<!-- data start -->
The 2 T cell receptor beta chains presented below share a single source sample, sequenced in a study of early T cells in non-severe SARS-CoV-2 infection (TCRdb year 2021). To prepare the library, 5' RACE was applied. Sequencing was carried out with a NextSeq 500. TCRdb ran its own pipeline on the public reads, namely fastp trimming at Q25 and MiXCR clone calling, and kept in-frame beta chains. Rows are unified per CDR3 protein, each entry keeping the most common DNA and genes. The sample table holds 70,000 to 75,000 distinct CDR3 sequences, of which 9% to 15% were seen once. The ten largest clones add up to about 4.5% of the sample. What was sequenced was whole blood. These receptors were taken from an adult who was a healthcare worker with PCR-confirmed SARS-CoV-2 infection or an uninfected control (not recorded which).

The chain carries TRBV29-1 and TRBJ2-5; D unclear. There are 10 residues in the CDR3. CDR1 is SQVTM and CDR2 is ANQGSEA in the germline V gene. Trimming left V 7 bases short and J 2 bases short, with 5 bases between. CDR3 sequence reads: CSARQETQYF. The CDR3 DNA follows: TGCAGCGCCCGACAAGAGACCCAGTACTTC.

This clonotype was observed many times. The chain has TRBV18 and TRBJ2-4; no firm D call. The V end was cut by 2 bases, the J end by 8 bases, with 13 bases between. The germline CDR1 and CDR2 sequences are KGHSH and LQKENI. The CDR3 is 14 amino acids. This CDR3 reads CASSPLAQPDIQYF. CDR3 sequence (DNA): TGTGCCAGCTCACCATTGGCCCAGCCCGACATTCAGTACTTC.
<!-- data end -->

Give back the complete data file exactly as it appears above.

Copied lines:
The 2 T cell receptor beta chains presented below share a single source sample, sequenced in a study of early T cells in non-severe SARS-CoV-2 infection (TCRdb year 2021). To prepare the library, 5' RACE was applied. Sequencing was carried out with a NextSeq 500. TCRdb ran its own pipeline on the public reads, namely fastp trimming at Q25 and MiXCR clone calling, and kept in-frame beta chains. Rows are unified per CDR3 protein, each entry keeping the most common DNA and genes. The sample table holds 70,000 to 75,000 distinct CDR3 sequences, of which 9% to 15% were seen once. The ten largest clones add up to about 4.5% of the sample. What was sequenced was whole blood. These receptors were taken from an adult who was a healthcare worker with PCR-confirmed SARS-CoV-2 infection or an uninfected control (not recorded which).

The chain carries TRBV29-1 and TRBJ2-5; D unclear. There are 10 residues in the CDR3. CDR1 is SQVTM and CDR2 is ANQGSEA in the germline V gene. Trimming left V 7 bases short and J 2 bases short, with 5 bases between. CDR3 sequence reads: CSARQETQYF. The CDR3 DNA follows: TGCAGCGCCCGACAAGAGACCCAGTACTTC.

This clonotype was observed many times. The chain has TRBV18 and TRBJ2-4; no firm D call. The V end was cut by 2 bases, the J end by 8 bases, with 13 bases between. The germline CDR1 and CDR2 sequences are KGHSH and LQKENI. The CDR3 is 14 amino acids. This CDR3 reads CASSPLAQPDIQYF. CDR3 sequence (DNA): TGTGCCAGCTCACCATTGGCCCAGCCCGACATTCAGTACTTC.